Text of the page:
Staff not businesses pay price of boycotts
The boycott of any business is hardly ever sustainable and invariably makes a big noise that doesn’t really affect the bottom line. During apartheid, numerous businesses were boycotted by the majority of the population of South Africa. They hardly felt the boycotts, and invariably after a few months, they were abandoned.
As a labour lawyer, I look at the effect on staff and on the long-term sustainability of the business. Today, the business environment is far more complex. Cross shareholding and differing interests have made businesses not as uniform as they used to be. Larger businesses which incur the wrath of small interest groups are able to sustain boycotts, but it’s the workers who face the immediacy of the short sustained downturn. I’ve been involved in numerous retrenchment programmes over the past 40 years in which the first people to be hurt were the staff. When turnover is affected, a truism in any business is that management seeks to cut down on its overheads. Invariably, the biggest overhead is salaries. Clearly, during a boycott, either sales or production are affected on a short-term basis, and management seeks to retrench. More often than not, this retrenchment programme overacts, and more staff than needed are subject to retrenchment.
I’ve also found that when businesses feel the need to shrink their staff because of other factors such as computerisation, outsourcing, and mechanisation, they have held over with the retrenchment so as not to affect staff. Especially in South Africa, where jobs are hard to come by and we have almost 50% unemployment, many businesses have just carried on with the same staff numbers. When an external factor such as a boycott rears its ugly head, management then reacts by retrenching not only those that need to go but others because of the other factors mentioned above. In essence, the people who suffer the most – and sometime the sole sufferers – are the staff. This suffering is immense specifically because the chances of finding an alternative position in South Africa is minimal. Those boycotting businesses need to understand that the first victim of a boycott is a staff member. Those organising boycotts should analyse who works at the coalface, and who’ll be suffering the most.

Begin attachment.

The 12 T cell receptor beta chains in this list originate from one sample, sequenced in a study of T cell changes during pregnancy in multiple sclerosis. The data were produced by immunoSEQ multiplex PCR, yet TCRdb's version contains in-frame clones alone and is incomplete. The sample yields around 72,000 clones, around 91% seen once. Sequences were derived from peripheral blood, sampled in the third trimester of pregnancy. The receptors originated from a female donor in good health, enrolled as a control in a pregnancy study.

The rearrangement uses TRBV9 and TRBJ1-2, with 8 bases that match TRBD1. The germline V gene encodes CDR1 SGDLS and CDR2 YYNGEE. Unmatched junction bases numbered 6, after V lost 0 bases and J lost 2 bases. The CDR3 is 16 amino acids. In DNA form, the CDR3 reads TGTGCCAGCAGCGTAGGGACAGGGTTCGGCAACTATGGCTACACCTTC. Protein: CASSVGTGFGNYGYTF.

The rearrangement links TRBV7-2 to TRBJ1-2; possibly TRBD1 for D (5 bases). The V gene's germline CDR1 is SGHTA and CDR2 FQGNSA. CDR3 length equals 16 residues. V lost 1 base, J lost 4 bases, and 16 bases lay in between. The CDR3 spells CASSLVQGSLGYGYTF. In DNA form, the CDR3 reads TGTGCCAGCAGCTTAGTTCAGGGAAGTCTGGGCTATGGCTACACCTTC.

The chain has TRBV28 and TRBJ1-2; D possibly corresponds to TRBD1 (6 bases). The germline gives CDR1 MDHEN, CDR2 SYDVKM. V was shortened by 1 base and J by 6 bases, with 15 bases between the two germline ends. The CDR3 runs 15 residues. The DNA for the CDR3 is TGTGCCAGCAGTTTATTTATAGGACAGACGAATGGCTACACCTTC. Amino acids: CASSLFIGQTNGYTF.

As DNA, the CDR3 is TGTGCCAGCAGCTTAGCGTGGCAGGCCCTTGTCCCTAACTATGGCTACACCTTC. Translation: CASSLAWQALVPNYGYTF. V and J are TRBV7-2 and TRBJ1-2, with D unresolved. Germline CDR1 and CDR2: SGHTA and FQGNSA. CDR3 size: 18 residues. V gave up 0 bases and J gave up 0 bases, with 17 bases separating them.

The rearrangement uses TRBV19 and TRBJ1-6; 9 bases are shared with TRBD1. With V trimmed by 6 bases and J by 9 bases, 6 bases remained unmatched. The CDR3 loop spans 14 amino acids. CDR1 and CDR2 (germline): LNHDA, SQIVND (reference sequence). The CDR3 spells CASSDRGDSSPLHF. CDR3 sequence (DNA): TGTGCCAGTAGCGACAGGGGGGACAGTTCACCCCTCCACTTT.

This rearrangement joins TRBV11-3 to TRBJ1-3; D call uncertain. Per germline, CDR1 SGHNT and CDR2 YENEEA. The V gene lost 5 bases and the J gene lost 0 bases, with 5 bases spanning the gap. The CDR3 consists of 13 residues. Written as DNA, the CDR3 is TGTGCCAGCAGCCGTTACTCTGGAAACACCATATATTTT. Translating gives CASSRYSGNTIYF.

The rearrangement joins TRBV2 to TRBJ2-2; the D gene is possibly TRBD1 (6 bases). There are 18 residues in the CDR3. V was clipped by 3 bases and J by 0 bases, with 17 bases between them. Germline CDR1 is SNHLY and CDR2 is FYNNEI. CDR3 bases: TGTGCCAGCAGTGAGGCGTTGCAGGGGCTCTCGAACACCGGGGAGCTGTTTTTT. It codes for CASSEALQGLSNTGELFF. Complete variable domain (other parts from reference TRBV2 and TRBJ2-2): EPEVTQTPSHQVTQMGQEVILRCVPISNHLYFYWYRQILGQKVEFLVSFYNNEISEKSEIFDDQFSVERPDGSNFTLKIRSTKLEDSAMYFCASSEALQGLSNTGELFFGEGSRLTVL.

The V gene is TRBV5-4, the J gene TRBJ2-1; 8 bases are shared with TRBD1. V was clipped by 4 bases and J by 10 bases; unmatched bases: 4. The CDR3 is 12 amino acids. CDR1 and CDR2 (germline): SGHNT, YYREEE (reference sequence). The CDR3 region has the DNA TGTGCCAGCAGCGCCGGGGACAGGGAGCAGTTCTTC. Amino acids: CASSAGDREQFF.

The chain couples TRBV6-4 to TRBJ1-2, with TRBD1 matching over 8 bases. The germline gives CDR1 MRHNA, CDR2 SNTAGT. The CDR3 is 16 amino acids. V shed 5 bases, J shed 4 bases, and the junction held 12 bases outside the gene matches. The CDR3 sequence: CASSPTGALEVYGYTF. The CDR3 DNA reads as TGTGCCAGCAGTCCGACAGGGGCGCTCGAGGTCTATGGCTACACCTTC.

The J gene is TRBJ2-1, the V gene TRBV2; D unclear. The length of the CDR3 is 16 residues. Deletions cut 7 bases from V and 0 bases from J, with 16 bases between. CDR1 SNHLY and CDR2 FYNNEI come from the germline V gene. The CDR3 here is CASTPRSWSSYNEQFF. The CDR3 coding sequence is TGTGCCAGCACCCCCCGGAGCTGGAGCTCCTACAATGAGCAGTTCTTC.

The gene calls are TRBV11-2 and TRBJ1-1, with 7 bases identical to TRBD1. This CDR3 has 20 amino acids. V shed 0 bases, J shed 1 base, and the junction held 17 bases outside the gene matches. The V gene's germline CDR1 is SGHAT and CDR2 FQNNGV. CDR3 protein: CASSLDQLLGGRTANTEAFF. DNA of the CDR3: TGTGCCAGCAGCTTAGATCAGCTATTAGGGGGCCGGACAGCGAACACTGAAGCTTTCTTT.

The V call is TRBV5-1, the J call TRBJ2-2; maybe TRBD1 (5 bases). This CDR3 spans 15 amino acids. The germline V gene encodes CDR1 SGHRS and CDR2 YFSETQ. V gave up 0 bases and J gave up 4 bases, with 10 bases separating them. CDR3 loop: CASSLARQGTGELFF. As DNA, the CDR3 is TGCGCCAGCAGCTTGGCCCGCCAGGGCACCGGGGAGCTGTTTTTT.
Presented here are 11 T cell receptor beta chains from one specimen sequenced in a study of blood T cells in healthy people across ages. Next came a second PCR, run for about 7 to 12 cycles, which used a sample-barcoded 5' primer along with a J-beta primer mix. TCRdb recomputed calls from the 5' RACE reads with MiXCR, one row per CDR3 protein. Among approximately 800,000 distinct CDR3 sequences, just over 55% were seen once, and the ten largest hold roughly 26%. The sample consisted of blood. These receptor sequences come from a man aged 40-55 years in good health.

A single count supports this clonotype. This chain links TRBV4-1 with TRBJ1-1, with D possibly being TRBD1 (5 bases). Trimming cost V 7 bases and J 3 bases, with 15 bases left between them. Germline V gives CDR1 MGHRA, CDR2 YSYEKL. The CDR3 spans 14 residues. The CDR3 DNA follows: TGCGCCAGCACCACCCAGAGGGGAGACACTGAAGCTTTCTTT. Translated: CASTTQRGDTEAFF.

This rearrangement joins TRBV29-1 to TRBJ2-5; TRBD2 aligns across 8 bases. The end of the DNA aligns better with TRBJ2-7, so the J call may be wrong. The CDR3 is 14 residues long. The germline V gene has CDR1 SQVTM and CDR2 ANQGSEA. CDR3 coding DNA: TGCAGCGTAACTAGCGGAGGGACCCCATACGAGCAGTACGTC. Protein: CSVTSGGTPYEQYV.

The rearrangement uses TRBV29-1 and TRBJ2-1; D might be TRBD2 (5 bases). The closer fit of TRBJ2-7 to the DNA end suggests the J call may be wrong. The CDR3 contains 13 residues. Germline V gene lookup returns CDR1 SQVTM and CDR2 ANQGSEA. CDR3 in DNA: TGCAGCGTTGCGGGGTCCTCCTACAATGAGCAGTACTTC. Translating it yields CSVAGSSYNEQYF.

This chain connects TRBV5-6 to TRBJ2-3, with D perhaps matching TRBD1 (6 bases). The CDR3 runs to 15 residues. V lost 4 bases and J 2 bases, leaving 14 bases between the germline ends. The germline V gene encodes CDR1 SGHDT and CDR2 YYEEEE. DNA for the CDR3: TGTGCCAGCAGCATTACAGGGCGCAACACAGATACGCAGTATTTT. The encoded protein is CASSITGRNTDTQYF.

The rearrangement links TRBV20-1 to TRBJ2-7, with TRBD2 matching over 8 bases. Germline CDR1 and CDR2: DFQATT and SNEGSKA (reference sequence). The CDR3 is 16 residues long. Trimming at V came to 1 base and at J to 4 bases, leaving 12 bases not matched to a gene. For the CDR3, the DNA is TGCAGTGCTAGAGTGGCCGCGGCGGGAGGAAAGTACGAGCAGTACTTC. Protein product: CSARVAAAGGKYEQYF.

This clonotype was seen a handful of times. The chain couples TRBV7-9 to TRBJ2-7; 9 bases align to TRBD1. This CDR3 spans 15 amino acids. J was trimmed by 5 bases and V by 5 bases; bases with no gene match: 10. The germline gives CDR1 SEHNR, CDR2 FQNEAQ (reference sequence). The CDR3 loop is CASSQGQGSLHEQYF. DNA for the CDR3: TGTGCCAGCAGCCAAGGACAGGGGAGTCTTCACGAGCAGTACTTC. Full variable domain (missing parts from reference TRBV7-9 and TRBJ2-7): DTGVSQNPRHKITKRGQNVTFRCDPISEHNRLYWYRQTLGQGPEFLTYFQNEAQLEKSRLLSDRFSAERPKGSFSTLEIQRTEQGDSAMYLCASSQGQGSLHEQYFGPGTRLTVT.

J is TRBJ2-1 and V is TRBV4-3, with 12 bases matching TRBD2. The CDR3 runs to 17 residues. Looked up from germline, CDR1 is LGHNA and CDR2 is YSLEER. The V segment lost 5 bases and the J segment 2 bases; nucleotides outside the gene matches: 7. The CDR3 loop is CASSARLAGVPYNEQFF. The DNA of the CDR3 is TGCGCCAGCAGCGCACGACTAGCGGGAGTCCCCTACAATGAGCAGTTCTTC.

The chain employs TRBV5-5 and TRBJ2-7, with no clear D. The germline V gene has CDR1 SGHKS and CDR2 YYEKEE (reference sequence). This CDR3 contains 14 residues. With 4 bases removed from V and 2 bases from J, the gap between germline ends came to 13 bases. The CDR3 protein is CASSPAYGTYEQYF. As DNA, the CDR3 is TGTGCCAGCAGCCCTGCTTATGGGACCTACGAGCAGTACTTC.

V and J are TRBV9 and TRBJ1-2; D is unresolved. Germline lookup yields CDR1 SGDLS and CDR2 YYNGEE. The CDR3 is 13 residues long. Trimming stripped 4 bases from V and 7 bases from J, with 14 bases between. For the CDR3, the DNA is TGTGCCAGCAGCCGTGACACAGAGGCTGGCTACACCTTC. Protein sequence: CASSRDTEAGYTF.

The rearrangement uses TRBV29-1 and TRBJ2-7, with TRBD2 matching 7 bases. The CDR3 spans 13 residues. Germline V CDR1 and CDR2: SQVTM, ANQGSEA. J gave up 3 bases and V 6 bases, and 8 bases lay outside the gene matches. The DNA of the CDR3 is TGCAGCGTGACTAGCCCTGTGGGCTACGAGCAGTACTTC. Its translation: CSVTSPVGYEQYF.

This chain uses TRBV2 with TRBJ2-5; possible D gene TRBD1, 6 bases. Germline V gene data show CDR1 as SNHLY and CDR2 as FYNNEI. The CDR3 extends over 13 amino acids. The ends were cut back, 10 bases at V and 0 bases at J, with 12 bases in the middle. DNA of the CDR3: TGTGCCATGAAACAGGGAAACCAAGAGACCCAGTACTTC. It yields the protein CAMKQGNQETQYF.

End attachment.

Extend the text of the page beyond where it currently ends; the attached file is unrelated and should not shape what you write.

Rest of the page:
Obviously, boycotting Jewish businesses has attracted a lot of media coverage online and in print. Those boycotting the businesses and planning the boycotts don’t seem to have thought the issue through at all. I don’t intend to touch on the reasons for the boycott and/or the philosophy behind the call.
Being a labour lawyer, I’m aware that a boycott could unhinge the delicate balance between productivity and profitability. I don’t hold a brief for the national business Cape Union Mart. I am, however, aware that this business is proudly South African and one of the few large clothing businesses left in South Africa which makes its own range in South Africa. The businesses appear to be staffed by South Africans of all types, and I’m aware that the majority of the manufacturing and retail staff are from the previously disadvantaged community. I do need to disclose that I’m a regular customer, and find its apparel just perfect for my lifestyle. I have had occasion to visit its factories, and I’ve frequented literally dozens of its outlets across South Africa. I’m acutely aware that the staff are overwhelmingly courteous, happy, and well trained. As a labour lawyer, I engage regularly with staff members, who appear to come more than 90% from black, coloured, and Indian groupings.
I’m also aware that I’ve never seen or heard about a previous retrenchment at this business, even during the COVID-19 pandemic. Unlike other manufacturing and retail businesses, it appears that Cape Union Mart rewarded its staff by taking no retrenchment action at all. However, a boycott could push that over the edge. Who will suffer? Obviously, the biggest expense of a business of this nature is salaries. If the boycott is even mildly successful, the only people who will suffer are those that get retrenched. Those that do get retrenched won’t just have the difficulty of finding another job but will invariably not receive a salary similar to that being paid to them at the moment. I’ve taken the time and trouble to speak to many of its staff members, and asked them to share information about their salary and benefits. To a person, they’ve all said that they won’t give me the exact details, but they’re earning far in excess of their counterparts in other businesses of a similar nature. All these staff, no matter their religion, colour, race, or creed have shown enormous loyalty to the business. It’s a crying shame that it’s those people who will suffer from the boycott. If this is the reason for the boycott, then I must applaud those boycotting the business as they will effectively ensure that many luckless South Africans will lose their jobs.
It’s important for me to point out that I don’t know whether the boycott is even making a dent in the turnover, and I don’t know whether management has ever considered the possibility of a retrenchment. What I do know is that businesses in a similar predicament in the past have followed the route of mass retrenchment. This needs to be avoided in South Africa, especially in the unemployment crisis we’re facing.
- Michael Bagraim is a labour lawyer.